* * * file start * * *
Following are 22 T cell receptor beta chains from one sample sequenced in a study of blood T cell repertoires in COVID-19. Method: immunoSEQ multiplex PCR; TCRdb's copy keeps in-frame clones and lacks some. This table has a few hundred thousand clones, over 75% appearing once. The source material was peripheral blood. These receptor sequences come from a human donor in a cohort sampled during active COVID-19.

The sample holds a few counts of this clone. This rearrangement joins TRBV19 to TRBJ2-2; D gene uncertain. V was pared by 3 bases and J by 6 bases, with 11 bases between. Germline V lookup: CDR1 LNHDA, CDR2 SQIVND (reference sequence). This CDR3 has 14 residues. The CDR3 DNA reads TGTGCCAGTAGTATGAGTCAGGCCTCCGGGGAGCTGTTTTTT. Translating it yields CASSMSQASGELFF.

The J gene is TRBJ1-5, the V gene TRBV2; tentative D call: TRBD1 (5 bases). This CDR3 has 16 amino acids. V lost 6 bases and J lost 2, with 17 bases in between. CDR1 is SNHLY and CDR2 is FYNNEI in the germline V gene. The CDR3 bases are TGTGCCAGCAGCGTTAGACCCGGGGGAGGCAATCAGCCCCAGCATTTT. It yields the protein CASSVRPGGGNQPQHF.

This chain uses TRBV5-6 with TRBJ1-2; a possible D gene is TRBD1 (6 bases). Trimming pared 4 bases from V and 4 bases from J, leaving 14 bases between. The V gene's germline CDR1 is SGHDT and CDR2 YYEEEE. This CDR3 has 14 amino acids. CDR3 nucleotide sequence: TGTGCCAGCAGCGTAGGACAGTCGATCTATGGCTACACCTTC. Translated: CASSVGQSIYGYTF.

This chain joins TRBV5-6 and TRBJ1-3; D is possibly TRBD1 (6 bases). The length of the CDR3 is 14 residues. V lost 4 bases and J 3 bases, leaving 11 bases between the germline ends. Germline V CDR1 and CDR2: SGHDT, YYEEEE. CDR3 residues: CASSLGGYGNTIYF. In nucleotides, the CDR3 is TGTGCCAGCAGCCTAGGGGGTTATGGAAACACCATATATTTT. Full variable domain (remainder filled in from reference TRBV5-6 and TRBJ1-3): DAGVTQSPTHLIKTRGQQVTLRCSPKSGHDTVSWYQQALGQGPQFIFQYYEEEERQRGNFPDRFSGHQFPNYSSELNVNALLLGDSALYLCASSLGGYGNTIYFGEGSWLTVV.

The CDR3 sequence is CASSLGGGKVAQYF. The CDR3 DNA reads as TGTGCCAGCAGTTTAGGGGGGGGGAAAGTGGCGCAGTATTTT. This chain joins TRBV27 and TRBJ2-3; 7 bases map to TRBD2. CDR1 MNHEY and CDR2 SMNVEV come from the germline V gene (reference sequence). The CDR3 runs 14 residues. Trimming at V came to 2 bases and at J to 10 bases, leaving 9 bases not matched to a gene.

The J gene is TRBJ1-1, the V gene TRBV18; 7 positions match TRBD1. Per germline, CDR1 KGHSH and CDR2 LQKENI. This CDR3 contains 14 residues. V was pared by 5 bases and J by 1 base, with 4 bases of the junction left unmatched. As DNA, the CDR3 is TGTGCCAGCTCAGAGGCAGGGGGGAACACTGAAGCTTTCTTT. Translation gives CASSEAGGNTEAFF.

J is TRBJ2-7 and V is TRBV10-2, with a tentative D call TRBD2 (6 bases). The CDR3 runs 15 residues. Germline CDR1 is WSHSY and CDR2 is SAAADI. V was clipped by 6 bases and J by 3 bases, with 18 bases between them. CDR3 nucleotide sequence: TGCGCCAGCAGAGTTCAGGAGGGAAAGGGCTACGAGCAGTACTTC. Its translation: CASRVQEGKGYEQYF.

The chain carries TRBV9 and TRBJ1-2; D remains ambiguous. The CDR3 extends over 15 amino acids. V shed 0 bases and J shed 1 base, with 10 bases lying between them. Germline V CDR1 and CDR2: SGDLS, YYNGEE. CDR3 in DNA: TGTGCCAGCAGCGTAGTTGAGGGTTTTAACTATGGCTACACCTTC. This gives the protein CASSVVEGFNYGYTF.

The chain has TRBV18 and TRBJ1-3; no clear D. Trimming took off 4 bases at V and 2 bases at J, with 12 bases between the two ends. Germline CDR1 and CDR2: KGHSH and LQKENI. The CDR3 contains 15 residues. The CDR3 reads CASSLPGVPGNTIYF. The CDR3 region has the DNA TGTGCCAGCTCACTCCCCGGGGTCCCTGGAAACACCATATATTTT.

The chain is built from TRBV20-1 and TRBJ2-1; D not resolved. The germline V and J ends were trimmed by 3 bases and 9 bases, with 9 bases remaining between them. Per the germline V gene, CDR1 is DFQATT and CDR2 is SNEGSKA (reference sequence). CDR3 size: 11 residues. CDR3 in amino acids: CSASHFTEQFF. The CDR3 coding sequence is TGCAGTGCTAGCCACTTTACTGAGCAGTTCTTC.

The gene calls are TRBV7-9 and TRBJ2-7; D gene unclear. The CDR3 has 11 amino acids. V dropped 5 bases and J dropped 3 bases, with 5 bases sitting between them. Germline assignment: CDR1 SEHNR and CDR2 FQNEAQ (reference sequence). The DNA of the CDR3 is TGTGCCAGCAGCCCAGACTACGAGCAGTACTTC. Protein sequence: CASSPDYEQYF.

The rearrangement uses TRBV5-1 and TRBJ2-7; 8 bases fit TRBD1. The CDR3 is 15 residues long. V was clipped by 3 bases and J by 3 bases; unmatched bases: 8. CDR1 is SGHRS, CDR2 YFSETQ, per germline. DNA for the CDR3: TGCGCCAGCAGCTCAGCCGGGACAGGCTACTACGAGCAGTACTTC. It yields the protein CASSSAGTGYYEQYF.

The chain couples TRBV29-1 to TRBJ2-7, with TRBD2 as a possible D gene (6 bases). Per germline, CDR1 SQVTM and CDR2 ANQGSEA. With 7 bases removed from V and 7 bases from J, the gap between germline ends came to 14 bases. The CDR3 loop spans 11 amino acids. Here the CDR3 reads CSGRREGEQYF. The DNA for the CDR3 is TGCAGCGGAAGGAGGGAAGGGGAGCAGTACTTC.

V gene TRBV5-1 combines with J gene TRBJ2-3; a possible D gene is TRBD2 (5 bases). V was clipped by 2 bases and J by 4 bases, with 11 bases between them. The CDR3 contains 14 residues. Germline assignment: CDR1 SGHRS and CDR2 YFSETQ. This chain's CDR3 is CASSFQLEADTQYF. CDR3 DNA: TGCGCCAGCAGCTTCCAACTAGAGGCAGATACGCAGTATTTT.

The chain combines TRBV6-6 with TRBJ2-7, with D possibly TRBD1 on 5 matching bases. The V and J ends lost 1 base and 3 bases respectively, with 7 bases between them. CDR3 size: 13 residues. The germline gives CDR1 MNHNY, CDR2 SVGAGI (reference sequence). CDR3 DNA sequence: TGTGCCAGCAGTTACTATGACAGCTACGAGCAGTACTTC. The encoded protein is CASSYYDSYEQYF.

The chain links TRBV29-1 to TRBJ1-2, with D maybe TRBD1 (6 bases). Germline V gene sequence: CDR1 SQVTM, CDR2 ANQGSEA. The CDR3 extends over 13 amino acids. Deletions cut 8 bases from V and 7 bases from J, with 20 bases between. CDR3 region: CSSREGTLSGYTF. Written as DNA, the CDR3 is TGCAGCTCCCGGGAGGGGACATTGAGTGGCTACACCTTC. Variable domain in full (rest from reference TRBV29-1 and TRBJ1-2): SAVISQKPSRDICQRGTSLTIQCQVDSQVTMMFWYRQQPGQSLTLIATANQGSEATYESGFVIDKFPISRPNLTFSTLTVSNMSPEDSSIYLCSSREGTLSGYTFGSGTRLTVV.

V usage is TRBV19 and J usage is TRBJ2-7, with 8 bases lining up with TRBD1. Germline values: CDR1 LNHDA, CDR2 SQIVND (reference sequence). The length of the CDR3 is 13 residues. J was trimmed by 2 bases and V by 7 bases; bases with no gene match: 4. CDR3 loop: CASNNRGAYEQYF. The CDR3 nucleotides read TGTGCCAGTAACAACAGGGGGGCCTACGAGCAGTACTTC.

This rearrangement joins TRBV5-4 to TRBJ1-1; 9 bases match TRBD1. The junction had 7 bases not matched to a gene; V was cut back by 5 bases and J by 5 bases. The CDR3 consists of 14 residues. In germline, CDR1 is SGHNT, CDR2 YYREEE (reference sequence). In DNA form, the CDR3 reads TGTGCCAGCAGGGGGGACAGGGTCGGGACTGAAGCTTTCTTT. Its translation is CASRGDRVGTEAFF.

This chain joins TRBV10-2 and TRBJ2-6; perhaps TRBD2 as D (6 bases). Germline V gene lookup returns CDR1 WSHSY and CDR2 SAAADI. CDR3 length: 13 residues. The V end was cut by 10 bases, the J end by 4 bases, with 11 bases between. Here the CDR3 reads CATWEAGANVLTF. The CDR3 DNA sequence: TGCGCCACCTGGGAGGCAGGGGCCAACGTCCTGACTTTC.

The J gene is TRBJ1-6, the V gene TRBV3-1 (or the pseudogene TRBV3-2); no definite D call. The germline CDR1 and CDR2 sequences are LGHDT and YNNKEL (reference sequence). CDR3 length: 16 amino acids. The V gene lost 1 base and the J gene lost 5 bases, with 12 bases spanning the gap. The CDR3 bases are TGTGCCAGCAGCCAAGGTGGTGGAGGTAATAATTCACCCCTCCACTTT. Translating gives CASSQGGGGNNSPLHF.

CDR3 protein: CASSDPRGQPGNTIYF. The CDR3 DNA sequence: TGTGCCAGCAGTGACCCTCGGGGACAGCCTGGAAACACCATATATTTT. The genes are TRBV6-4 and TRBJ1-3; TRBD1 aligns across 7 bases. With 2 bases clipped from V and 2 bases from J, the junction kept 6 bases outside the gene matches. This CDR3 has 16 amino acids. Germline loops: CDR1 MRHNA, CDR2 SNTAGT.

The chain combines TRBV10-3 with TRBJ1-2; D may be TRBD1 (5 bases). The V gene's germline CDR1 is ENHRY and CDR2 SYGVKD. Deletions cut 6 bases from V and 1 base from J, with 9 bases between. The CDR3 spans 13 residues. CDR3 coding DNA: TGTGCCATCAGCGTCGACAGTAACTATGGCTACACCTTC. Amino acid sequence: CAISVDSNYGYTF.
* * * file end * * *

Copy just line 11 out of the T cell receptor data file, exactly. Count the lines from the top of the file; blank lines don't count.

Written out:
The chain is built from TRBV20-1 and TRBJ2-1; D not resolved. The germline V and J ends were trimmed by 3 bases and 9 bases, with 9 bases remaining between them. Per the germline V gene, CDR1 is DFQATT and CDR2 is SNEGSKA (reference sequence). CDR3 size: 11 residues. CDR3 in amino acids: CSASHFTEQFF. The CDR3 coding sequence is TGCAGTGCTAGCCACTTTACTGAGCAGTTCTTC.